Neil Tully of Riverhead, formerly of Southampton, died on November 21, after a brief illness. He was 82.
Born on January 2, 1933, in the Bedford Stuyvesant section of Brooklyn, to Hattie and William Tully, Mr. Tully was always drawn to the sea. His calling to the sea provided a long, storied and successful career in commercial fishing—primarily lobstering—and in the seafood service business.
Early in his career, he apprenticed on various party boats stationed in Sheepshead Bay and became one of the youngest members of the fleet to earn a full captains license, which at 21 years of age, permitted him to command merchant ships of more than 100,000 tons. Although he opted for the more independent lifestyle of commercial lobster fishing, he maintained his Merchant Marine captain’s license well into his seventies.
In 1956, Mr. Tully married Louise Andersen and settled in the Marine Park neighborhood of Brooklyn. The couple’s three daughters were born, and then, in 1965, Mr. Tully and his young family relocated to Southampton. He quickly established himself as one of the area’s most innovative and successful lobstermen. While running his fishing boat out of the Shinnecock Inlet in Hampton Bays, he and his family established a small retail business, which later became Tully’s Seafood Market. In 1978, he retired from commercial fishing and, along with his wife, dedicated himself fully to the wholesale/retail seafood business.
In 1979, Mr. Tully and his wife purchased property on Foster Avenue in Hampton Bays, near the site of the Shinnecock Coast Guard Station, where they founded Tully’s Seafood & Lobster Market which, known for service, quality, and meticulous attention to detail, quickly became one of the East End’s most well-regarded businesses of its type. Over time, and in addition to the seafood market, Tully’s came to include a popular restaurant, a marina, a commercial seafood distribution business, and an outdoor clam bar. At its peak, Tully’s employed more than 75 individuals.
Upon retirement and the sale of their business in 1995, the couple relocated their primary residence to Calverton. During his retirement Mr. Tully divided his time between Calverton, Orlando, and Newport, Vermont.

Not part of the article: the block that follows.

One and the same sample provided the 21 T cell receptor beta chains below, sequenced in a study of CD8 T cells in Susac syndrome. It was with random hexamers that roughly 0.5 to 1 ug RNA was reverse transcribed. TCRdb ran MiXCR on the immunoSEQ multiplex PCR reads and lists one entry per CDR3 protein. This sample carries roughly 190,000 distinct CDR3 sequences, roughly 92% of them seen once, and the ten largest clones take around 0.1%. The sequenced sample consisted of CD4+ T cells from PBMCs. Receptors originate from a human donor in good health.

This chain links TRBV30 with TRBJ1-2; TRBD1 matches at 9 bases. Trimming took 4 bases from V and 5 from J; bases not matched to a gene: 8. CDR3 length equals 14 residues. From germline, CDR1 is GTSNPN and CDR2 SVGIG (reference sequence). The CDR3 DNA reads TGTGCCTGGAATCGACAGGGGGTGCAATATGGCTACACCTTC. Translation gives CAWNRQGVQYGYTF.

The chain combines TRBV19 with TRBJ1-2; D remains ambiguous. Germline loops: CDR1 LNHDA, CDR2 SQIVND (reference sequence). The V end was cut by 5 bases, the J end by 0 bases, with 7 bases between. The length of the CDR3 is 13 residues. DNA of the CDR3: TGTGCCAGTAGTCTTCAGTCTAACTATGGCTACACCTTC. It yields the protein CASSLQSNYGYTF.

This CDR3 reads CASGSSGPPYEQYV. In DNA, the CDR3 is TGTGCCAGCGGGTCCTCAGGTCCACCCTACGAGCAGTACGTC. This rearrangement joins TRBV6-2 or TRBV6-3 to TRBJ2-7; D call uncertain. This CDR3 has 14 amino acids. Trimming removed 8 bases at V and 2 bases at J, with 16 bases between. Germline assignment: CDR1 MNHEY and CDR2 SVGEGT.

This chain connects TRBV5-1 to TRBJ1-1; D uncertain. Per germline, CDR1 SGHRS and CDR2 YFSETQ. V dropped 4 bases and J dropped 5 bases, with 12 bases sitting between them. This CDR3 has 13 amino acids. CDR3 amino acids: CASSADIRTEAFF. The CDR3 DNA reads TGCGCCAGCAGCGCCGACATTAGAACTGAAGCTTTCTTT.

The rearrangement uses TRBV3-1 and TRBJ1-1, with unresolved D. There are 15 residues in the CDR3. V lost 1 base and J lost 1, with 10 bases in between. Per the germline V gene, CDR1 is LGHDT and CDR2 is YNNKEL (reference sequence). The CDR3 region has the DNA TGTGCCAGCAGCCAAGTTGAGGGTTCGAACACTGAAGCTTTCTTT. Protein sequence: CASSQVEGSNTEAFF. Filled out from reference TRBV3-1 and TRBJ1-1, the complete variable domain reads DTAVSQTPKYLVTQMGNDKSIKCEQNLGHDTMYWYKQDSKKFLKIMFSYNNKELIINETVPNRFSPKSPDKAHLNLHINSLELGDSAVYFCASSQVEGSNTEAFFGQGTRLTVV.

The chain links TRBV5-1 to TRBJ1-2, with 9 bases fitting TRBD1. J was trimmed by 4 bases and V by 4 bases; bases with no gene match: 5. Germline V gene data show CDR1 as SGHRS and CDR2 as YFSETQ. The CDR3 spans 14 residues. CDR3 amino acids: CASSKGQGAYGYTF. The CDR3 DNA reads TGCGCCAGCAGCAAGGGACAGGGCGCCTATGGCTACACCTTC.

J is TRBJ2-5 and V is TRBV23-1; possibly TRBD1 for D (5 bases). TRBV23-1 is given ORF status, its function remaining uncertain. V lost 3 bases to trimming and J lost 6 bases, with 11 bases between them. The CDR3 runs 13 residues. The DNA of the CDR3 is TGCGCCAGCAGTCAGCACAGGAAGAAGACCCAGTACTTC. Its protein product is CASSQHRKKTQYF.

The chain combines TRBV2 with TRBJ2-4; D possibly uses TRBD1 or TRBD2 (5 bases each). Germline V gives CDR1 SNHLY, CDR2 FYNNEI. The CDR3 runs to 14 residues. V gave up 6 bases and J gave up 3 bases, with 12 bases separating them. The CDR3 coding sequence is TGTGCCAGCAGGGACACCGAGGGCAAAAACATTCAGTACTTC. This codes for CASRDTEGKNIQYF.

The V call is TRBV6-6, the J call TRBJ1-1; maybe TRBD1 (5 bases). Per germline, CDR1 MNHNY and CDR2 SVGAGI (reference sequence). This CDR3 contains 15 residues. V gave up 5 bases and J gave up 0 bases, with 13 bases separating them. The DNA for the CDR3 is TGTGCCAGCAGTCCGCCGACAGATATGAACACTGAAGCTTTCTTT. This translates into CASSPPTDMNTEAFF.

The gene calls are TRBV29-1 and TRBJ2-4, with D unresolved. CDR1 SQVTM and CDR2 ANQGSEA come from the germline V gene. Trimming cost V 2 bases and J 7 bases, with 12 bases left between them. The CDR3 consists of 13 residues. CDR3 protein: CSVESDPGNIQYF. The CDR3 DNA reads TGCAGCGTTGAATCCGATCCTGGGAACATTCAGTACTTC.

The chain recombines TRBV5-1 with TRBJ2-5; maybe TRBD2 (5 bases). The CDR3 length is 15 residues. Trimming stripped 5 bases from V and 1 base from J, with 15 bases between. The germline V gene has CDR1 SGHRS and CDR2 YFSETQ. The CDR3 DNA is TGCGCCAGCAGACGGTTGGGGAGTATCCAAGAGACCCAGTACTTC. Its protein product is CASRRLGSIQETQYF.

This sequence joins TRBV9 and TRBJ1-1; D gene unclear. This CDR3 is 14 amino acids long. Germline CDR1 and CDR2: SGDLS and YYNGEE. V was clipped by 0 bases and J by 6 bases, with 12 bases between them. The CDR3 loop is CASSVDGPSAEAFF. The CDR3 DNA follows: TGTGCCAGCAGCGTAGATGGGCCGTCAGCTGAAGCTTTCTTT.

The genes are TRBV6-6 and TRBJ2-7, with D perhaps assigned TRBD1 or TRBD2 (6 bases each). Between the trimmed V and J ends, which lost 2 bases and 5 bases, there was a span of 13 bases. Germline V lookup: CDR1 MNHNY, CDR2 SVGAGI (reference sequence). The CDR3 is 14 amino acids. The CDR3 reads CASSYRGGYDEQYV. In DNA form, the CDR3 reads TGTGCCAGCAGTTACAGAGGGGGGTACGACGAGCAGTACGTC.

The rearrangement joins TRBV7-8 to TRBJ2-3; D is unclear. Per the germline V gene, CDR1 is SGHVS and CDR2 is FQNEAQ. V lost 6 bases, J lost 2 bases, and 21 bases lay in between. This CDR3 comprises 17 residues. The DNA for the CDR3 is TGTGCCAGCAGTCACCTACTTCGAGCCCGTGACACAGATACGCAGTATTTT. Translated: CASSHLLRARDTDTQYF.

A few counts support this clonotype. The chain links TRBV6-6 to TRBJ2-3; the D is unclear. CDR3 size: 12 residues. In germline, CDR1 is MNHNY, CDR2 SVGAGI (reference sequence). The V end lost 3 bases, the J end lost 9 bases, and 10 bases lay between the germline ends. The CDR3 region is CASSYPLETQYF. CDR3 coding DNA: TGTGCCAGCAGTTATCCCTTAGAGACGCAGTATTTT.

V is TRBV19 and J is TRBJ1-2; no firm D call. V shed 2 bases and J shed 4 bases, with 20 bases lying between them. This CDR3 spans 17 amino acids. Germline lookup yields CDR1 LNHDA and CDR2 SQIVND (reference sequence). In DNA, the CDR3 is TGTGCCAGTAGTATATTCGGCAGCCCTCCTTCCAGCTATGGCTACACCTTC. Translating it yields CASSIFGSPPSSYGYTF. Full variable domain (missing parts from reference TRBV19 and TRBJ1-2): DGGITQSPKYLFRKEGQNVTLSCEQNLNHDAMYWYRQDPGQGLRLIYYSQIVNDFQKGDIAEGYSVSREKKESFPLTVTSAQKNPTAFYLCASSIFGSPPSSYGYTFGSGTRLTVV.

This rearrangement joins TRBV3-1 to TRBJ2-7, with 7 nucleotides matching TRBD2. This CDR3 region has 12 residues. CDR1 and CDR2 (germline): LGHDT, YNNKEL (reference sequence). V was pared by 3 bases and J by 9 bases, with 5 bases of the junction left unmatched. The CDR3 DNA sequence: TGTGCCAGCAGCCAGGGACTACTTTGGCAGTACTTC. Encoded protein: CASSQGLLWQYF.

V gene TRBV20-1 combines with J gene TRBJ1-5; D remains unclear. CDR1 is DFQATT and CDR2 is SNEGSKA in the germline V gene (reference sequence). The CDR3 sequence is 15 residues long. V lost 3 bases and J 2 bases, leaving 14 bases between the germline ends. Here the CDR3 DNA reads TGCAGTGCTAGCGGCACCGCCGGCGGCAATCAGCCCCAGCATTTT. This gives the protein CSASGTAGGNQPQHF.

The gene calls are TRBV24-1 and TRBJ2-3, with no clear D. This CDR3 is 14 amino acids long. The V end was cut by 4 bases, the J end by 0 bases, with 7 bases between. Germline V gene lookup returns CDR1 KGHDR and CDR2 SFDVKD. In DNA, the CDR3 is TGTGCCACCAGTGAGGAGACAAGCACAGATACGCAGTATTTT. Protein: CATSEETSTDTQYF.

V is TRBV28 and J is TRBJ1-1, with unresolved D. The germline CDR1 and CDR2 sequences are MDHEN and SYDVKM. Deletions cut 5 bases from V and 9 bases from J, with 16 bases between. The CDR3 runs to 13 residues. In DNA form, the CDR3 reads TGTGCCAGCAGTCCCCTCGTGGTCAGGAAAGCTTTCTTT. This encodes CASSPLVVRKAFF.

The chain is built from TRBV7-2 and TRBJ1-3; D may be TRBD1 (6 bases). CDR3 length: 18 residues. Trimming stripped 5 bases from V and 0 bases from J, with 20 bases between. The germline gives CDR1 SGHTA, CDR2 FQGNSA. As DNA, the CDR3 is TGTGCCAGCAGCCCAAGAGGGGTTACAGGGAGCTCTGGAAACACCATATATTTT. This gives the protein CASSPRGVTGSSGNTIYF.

Mr. Tully’s Brooklyn accent and Irish eyes had a melody and twinkle which were in sync with each other, survivors said. When he spoke, one always listened because he always had something genuine and interesting to say. He was known for a steadfast commitment to his profession, as well as for his kindness and abiding honesty.
For many years, he was an active member of the East End commercial fishing community, and he remained an active member of Long Island’s Catholic Church community throughout his life.
Mr. Tully was predeceased by his parents, as well as a brother, Bill, and sisters Louise and Jean (Kabelka).
He is survived by his wife, Louise; daughters Louise Koral and husband Bill of Bridgehampton, Alicia Ferguson and husband Tom of Vermont, and Claudette King and husband Kevin of Virginia. He is also survived by a brother, John, and two sisters, Loretta Costa and Marion Greve; seven grandchildren, Ashley, Spencer, Allison and Madeline Koral of Bridgehampton, and Gwendolyn Diaz and husband Brett of Nashville, Clark and Kyle King of Virginia; three great-grandchildren, Collette, Seraphina and Wilhelmina Diaz; and numerous nieces and nephews.
A Mass for Mr. Tully took place on November 27 at St. John The Evangelist Church in Riverhead, followed by a reception at Seasons of Southampton.
Memorial donations may be made to the Shriners Hospital for Children, P.O. Box 1525, Ramson, West Virginia 25438.